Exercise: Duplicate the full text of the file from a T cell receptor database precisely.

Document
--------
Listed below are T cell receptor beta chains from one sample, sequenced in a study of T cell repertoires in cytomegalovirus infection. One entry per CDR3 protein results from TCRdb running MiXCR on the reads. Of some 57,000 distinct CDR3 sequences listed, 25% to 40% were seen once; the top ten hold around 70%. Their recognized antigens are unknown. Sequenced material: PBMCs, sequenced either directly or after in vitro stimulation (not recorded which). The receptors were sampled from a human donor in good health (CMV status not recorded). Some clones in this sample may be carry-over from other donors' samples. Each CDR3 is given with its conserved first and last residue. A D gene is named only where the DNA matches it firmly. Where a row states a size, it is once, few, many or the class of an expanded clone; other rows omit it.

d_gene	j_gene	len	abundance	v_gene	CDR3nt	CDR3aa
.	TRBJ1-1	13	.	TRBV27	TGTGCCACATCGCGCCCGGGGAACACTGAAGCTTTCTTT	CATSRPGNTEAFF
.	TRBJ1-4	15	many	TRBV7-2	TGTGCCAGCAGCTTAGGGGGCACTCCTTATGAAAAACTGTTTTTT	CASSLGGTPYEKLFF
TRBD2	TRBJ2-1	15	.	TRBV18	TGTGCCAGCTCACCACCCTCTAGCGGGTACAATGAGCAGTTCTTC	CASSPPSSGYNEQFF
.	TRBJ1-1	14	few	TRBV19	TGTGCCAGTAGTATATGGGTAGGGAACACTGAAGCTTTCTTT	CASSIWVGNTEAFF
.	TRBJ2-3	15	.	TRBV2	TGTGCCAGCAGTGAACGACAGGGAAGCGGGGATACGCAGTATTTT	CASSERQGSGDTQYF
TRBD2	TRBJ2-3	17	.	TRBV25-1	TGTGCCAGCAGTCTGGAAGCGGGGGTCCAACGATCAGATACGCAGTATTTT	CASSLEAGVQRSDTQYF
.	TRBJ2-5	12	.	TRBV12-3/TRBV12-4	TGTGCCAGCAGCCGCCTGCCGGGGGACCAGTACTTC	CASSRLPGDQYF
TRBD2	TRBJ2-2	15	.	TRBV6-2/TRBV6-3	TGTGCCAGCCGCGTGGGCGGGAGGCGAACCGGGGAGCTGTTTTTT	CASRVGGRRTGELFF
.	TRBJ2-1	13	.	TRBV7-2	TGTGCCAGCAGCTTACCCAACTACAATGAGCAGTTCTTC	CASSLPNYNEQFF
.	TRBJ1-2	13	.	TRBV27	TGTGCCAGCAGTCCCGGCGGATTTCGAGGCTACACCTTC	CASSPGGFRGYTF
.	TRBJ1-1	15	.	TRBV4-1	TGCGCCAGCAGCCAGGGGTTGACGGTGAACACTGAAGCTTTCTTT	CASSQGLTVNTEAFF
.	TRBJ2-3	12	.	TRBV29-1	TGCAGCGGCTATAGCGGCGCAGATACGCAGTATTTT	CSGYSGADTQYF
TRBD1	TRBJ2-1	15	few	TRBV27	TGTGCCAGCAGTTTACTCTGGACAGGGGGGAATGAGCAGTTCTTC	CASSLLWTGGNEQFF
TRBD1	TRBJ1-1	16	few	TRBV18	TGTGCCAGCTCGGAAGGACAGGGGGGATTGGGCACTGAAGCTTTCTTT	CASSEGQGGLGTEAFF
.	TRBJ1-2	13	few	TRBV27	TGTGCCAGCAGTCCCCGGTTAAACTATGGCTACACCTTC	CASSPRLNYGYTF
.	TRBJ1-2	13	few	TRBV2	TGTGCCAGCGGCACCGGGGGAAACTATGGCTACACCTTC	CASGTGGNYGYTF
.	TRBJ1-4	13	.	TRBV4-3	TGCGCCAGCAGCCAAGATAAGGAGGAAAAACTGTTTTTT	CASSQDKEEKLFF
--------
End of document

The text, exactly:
Listed below are T cell receptor beta chains from one sample, sequenced in a study of T cell repertoires in cytomegalovirus infection. One entry per CDR3 protein results from TCRdb running MiXCR on the reads. Of some 57,000 distinct CDR3 sequences listed, 25% to 40% were seen once; the top ten hold around 70%. Their recognized antigens are unknown. Sequenced material: PBMCs, sequenced either directly or after in vitro stimulation (not recorded which). The receptors were sampled from a human donor in good health (CMV status not recorded). Some clones in this sample may be carry-over from other donors' samples. Each CDR3 is given with its conserved first and last residue. A D gene is named only where the DNA matches it firmly. Where a row states a size, it is once, few, many or the class of an expanded clone; other rows omit it.

d_gene	j_gene	len	abundance	v_gene	CDR3nt	CDR3aa
.	TRBJ1-1	13	.	TRBV27	TGTGCCACATCGCGCCCGGGGAACACTGAAGCTTTCTTT	CATSRPGNTEAFF
.	TRBJ1-4	15	many	TRBV7-2	TGTGCCAGCAGCTTAGGGGGCACTCCTTATGAAAAACTGTTTTTT	CASSLGGTPYEKLFF
TRBD2	TRBJ2-1	15	.	TRBV18	TGTGCCAGCTCACCACCCTCTAGCGGGTACAATGAGCAGTTCTTC	CASSPPSSGYNEQFF
.	TRBJ1-1	14	few	TRBV19	TGTGCCAGTAGTATATGGGTAGGGAACACTGAAGCTTTCTTT	CASSIWVGNTEAFF
.	TRBJ2-3	15	.	TRBV2	TGTGCCAGCAGTGAACGACAGGGAAGCGGGGATACGCAGTATTTT	CASSERQGSGDTQYF
TRBD2	TRBJ2-3	17	.	TRBV25-1	TGTGCCAGCAGTCTGGAAGCGGGGGTCCAACGATCAGATACGCAGTATTTT	CASSLEAGVQRSDTQYF
.	TRBJ2-5	12	.	TRBV12-3/TRBV12-4	TGTGCCAGCAGCCGCCTGCCGGGGGACCAGTACTTC	CASSRLPGDQYF
TRBD2	TRBJ2-2	15	.	TRBV6-2/TRBV6-3	TGTGCCAGCCGCGTGGGCGGGAGGCGAACCGGGGAGCTGTTTTTT	CASRVGGRRTGELFF
.	TRBJ2-1	13	.	TRBV7-2	TGTGCCAGCAGCTTACCCAACTACAATGAGCAGTTCTTC	CASSLPNYNEQFF
.	TRBJ1-2	13	.	TRBV27	TGTGCCAGCAGTCCCGGCGGATTTCGAGGCTACACCTTC	CASSPGGFRGYTF
.	TRBJ1-1	15	.	TRBV4-1	TGCGCCAGCAGCCAGGGGTTGACGGTGAACACTGAAGCTTTCTTT	CASSQGLTVNTEAFF
.	TRBJ2-3	12	.	TRBV29-1	TGCAGCGGCTATAGCGGCGCAGATACGCAGTATTTT	CSGYSGADTQYF
TRBD1	TRBJ2-1	15	few	TRBV27	TGTGCCAGCAGTTTACTCTGGACAGGGGGGAATGAGCAGTTCTTC	CASSLLWTGGNEQFF
TRBD1	TRBJ1-1	16	few	TRBV18	TGTGCCAGCTCGGAAGGACAGGGGGGATTGGGCACTGAAGCTTTCTTT	CASSEGQGGLGTEAFF
.	TRBJ1-2	13	few	TRBV27	TGTGCCAGCAGTCCCCGGTTAAACTATGGCTACACCTTC	CASSPRLNYGYTF
.	TRBJ1-2	13	few	TRBV2	TGTGCCAGCGGCACCGGGGGAAACTATGGCTACACCTTC	CASGTGGNYGYTF
.	TRBJ1-4	13	.	TRBV4-3	TGCGCCAGCAGCCAAGATAAGGAGGAAAAACTGTTTTTT	CASSQDKEEKLFF